Oh God, please. Let it stop.

Not for the first time, or even the thousandth, the thought streaked through Rachel’s mind. Every time, she thought it would be the last; that her endurance would simply give out and she would go with it, winking out like a candle. So long, see you later, alligator, don’t forget to write. By the time she was ten, she had begun to pray that it would happen; by the time her thirteenth birthday came around, she had begun to dread that it would not.

Mother stood over her, seeming to loom despite her small stature, bearing the look of a stone idol more than a being of flesh and blood. Her frayed print dress hung slack on her skeletal frame, the brown and yellow daffodil pattern dulled from constant washing and now stained a muddy brown with the blood of her daughter. Mother had gotten quite adept with the switch over the years, knowing just where to strike to inflict maximum pain but minimal physical damage, but in the fifteen years Rachel had been imprisoned in this attic room, a great deal of trial and error had been committed; even after such extensive experience, Mother’s zealotry still occasionally overruled that hard-won experience, leading to fresh stains, thick and red in contrast to the murk of the dress itself.

“You never learn, wicked child. I’ve always known you were slow – it’s the devil in you, I know it is – but still, you’d think at least some of your lessons would have taken root.”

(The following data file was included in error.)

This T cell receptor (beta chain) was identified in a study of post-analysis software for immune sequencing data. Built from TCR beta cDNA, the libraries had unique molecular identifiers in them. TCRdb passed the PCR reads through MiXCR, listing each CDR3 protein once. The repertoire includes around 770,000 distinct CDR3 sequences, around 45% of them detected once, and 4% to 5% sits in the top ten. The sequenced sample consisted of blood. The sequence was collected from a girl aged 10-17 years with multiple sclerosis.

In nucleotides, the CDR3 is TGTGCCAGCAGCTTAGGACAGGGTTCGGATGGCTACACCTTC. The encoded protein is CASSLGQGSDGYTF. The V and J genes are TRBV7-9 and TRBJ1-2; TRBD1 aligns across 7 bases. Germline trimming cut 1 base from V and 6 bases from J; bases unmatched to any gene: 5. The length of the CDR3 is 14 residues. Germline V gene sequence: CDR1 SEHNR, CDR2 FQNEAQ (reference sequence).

Rachel wasn’t even certain what she’d done wrong. Had she placed a book in the wrong spot, missed a maroon droplet marring the floor from a previous punishment? Had her eyes flickered with a brief flash of hatred when Mother had come to loosen the shackles this morning or had Mother seen the dull rage in those otherwise placid grey eyes when she glanced out the window to see Celia, free and happy and playful, running along the beach below?

Any of those things, all of them, none of them, or something that existed only in Mother’s mind. That mind was unknowable to Rachel, and even at fifteen, she knew better than to probe too deeply. Mother’s madness might be catching.

Worse, Mother might sense that probing, and do some of her own. Rachel couldn’t have that. Mother might see, might know about her friend, and make her go away.

Rachel would rather die than let that happen. But some days, like today, the pain was so huge, dwarfing any concept of survival, that she felt that moment would come sooner rather than later.

(The story continues here!)

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